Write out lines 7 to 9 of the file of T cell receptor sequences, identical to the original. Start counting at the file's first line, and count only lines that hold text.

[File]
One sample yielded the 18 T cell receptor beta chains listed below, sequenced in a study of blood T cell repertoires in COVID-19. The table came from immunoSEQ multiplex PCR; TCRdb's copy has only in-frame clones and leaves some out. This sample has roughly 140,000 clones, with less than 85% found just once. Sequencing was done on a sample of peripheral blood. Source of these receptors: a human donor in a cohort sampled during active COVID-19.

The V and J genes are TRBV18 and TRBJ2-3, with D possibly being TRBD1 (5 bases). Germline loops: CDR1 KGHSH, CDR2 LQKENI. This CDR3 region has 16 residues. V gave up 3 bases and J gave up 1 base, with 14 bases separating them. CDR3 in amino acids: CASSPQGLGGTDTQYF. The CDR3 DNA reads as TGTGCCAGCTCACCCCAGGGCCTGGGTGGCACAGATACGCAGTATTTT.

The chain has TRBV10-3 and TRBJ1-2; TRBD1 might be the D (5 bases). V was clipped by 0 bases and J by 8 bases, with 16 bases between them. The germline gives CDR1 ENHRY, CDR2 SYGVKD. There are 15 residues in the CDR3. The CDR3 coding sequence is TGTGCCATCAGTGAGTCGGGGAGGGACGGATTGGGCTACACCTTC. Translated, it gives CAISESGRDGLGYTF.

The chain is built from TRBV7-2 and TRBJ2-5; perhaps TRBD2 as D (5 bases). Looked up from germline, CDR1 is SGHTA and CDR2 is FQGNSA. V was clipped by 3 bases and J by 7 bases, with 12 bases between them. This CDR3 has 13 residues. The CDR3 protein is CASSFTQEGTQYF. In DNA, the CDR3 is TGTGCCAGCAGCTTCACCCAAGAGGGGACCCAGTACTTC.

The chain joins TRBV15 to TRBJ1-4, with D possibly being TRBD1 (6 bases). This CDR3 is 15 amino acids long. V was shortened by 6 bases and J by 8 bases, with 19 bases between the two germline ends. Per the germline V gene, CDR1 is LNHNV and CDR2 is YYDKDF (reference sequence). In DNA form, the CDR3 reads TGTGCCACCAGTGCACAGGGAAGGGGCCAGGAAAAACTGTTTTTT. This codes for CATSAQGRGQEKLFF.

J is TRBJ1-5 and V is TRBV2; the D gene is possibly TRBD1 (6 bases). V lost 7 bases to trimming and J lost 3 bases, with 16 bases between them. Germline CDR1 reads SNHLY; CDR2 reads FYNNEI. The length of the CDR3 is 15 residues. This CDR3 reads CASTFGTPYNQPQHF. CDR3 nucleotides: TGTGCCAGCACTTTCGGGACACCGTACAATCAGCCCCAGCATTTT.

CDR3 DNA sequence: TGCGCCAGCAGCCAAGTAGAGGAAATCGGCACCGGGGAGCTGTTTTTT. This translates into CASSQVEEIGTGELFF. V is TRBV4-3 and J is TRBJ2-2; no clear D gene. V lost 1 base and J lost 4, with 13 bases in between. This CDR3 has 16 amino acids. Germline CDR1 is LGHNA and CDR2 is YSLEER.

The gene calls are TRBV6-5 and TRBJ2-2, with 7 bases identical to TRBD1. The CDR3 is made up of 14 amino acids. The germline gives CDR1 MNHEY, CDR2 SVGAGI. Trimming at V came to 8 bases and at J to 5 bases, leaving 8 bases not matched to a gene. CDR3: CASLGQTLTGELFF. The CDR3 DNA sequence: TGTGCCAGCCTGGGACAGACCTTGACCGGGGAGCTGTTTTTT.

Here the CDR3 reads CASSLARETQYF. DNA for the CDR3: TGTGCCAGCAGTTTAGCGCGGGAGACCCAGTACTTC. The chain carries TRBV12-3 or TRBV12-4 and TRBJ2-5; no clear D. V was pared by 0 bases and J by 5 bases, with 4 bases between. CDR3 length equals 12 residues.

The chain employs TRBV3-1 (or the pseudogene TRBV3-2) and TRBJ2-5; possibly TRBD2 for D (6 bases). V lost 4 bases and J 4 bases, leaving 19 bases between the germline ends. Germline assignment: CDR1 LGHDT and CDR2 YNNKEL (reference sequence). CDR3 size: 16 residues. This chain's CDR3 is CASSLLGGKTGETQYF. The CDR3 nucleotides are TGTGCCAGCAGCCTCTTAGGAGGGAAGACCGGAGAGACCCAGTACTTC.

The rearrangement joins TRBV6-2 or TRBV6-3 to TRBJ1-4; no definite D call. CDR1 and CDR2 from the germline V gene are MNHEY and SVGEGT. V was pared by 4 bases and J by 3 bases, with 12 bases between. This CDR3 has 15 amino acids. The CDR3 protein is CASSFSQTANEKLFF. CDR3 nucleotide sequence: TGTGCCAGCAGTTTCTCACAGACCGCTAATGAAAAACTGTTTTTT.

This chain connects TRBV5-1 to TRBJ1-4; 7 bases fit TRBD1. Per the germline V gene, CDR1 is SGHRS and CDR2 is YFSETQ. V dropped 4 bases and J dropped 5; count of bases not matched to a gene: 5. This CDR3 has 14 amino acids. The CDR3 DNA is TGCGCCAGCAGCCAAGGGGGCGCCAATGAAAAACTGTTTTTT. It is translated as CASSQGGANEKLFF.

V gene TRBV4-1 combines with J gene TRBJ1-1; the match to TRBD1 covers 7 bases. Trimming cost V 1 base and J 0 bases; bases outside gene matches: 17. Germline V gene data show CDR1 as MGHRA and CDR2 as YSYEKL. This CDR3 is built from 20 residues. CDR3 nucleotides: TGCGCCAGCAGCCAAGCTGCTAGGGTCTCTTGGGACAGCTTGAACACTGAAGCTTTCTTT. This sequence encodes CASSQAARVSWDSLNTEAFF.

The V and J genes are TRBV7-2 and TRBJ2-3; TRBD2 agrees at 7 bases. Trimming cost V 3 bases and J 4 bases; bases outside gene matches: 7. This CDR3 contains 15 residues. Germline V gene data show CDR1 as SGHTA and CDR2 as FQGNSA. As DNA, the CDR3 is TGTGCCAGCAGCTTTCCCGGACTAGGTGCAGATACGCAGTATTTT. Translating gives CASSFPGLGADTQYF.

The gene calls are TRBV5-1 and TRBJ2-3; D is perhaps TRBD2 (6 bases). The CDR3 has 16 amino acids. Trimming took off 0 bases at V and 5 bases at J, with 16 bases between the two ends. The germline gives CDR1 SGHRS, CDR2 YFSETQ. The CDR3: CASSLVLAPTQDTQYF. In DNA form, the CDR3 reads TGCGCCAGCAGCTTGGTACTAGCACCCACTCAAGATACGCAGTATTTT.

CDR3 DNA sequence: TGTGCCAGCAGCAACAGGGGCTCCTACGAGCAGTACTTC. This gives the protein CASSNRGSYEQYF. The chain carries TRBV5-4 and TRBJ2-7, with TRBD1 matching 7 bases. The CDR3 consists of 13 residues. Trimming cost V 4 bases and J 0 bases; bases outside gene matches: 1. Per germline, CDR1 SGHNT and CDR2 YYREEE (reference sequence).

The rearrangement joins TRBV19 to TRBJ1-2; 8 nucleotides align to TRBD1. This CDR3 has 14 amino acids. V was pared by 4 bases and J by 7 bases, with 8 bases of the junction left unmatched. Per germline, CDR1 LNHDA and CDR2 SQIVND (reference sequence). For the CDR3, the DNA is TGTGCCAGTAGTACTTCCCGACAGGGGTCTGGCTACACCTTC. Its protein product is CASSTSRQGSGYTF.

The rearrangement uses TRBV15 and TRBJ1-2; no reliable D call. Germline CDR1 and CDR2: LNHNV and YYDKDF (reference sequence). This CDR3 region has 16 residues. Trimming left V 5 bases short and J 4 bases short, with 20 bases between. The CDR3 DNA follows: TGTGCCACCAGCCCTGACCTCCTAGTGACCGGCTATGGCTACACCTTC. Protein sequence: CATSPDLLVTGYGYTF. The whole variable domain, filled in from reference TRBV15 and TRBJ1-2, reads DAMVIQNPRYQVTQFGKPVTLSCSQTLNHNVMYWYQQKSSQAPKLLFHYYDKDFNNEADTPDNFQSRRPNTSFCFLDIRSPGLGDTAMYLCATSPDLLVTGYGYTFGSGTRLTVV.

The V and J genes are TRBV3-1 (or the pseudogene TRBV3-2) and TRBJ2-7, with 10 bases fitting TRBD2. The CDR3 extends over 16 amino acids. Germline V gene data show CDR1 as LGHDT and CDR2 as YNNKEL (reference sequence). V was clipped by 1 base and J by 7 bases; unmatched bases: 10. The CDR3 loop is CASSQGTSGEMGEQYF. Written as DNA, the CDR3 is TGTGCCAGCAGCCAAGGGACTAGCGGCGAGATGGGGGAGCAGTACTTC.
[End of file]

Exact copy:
CDR3 DNA sequence: TGCGCCAGCAGCCAAGTAGAGGAAATCGGCACCGGGGAGCTGTTTTTT. This translates into CASSQVEEIGTGELFF. V is TRBV4-3 and J is TRBJ2-2; no clear D gene. V lost 1 base and J lost 4, with 13 bases in between. This CDR3 has 16 amino acids. Germline CDR1 is LGHNA and CDR2 is YSLEER.

The gene calls are TRBV6-5 and TRBJ2-2, with 7 bases identical to TRBD1. The CDR3 is made up of 14 amino acids. The germline gives CDR1 MNHEY, CDR2 SVGAGI. Trimming at V came to 8 bases and at J to 5 bases, leaving 8 bases not matched to a gene. CDR3: CASLGQTLTGELFF. The CDR3 DNA sequence: TGTGCCAGCCTGGGACAGACCTTGACCGGGGAGCTGTTTTTT.

Here the CDR3 reads CASSLARETQYF. DNA for the CDR3: TGTGCCAGCAGTTTAGCGCGGGAGACCCAGTACTTC. The chain carries TRBV12-3 or TRBV12-4 and TRBJ2-5; no clear D. V was pared by 0 bases and J by 5 bases, with 4 bases between. CDR3 length equals 12 residues.